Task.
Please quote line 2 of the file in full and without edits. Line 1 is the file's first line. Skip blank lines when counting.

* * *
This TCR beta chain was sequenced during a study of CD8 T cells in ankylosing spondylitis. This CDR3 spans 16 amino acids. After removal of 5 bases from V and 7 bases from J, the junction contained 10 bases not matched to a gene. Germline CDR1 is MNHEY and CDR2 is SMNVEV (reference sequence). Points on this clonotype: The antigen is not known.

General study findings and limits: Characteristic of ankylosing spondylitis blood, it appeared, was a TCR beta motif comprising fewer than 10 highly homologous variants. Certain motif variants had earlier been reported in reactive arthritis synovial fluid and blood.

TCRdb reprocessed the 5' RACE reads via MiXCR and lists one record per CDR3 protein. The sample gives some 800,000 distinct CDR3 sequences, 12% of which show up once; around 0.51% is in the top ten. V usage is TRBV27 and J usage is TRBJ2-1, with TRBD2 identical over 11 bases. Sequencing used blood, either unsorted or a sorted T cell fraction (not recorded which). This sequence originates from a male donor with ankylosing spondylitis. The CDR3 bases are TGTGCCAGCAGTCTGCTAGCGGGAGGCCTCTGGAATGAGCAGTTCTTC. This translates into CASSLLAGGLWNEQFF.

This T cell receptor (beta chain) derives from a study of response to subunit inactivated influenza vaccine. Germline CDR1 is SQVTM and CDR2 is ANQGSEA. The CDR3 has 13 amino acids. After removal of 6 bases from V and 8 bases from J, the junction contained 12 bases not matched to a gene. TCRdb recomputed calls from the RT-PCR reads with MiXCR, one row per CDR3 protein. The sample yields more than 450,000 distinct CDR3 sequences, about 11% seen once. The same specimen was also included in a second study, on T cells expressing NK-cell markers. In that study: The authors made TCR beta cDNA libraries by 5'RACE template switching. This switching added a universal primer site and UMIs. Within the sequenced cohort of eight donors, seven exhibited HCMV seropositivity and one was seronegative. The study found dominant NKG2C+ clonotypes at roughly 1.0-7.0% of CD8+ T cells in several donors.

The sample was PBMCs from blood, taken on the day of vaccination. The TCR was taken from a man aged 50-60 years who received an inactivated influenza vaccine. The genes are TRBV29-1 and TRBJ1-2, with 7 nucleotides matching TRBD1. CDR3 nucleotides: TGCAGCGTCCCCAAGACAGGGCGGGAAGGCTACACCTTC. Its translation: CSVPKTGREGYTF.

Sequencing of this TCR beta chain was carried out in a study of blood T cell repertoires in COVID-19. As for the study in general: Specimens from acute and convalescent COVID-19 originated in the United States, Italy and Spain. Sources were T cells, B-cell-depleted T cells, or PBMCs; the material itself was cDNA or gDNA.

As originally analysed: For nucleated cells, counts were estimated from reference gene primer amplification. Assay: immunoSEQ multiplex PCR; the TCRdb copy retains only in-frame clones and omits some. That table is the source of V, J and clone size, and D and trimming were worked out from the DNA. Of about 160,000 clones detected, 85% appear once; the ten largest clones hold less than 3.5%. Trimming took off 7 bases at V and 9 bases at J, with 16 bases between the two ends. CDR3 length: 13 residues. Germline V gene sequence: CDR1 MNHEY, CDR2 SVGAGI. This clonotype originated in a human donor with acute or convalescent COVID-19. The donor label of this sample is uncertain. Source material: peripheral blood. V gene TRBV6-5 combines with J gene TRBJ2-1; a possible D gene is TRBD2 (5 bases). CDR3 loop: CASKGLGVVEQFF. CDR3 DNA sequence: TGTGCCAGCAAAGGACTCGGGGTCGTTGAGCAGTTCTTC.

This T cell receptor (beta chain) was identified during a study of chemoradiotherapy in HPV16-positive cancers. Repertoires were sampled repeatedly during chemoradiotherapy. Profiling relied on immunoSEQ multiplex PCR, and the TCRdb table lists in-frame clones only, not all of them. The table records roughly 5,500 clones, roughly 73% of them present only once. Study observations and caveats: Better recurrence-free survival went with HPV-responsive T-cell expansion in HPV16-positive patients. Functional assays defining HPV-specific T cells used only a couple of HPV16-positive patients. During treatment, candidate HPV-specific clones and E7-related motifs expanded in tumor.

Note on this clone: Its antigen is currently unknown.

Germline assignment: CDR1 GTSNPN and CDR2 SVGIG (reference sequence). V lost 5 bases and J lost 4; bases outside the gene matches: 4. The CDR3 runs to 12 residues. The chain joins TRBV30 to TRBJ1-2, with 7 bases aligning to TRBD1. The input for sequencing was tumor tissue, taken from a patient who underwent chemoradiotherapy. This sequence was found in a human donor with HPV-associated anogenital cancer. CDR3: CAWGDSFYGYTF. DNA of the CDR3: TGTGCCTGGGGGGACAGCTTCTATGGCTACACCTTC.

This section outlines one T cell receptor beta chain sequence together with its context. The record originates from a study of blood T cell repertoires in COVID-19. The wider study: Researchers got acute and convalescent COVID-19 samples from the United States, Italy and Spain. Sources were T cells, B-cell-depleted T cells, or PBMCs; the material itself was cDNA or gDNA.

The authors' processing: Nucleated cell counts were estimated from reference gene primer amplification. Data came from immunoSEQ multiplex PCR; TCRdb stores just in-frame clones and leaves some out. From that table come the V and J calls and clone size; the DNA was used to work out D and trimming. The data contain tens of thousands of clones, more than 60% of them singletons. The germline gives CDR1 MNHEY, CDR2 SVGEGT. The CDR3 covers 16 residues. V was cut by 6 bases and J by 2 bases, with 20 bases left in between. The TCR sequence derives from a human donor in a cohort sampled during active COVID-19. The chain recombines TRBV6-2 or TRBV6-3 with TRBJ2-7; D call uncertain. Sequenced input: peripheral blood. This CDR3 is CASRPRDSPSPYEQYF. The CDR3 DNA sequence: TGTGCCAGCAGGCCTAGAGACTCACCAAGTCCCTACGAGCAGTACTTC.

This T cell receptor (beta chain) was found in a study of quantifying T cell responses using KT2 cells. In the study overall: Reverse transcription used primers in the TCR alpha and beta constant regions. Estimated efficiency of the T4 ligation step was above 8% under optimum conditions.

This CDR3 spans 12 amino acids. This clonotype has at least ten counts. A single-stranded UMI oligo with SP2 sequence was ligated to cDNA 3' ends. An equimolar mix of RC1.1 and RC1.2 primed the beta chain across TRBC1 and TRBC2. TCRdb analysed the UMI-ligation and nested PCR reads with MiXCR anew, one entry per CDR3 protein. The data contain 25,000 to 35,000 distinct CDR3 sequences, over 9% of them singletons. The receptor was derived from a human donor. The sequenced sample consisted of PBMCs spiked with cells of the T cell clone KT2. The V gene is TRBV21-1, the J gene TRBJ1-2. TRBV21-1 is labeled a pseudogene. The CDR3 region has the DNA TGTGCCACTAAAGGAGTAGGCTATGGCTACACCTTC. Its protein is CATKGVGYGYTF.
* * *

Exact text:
General study findings and limits: Characteristic of ankylosing spondylitis blood, it appeared, was a TCR beta motif comprising fewer than 10 highly homologous variants. Certain motif variants had earlier been reported in reactive arthritis synovial fluid and blood.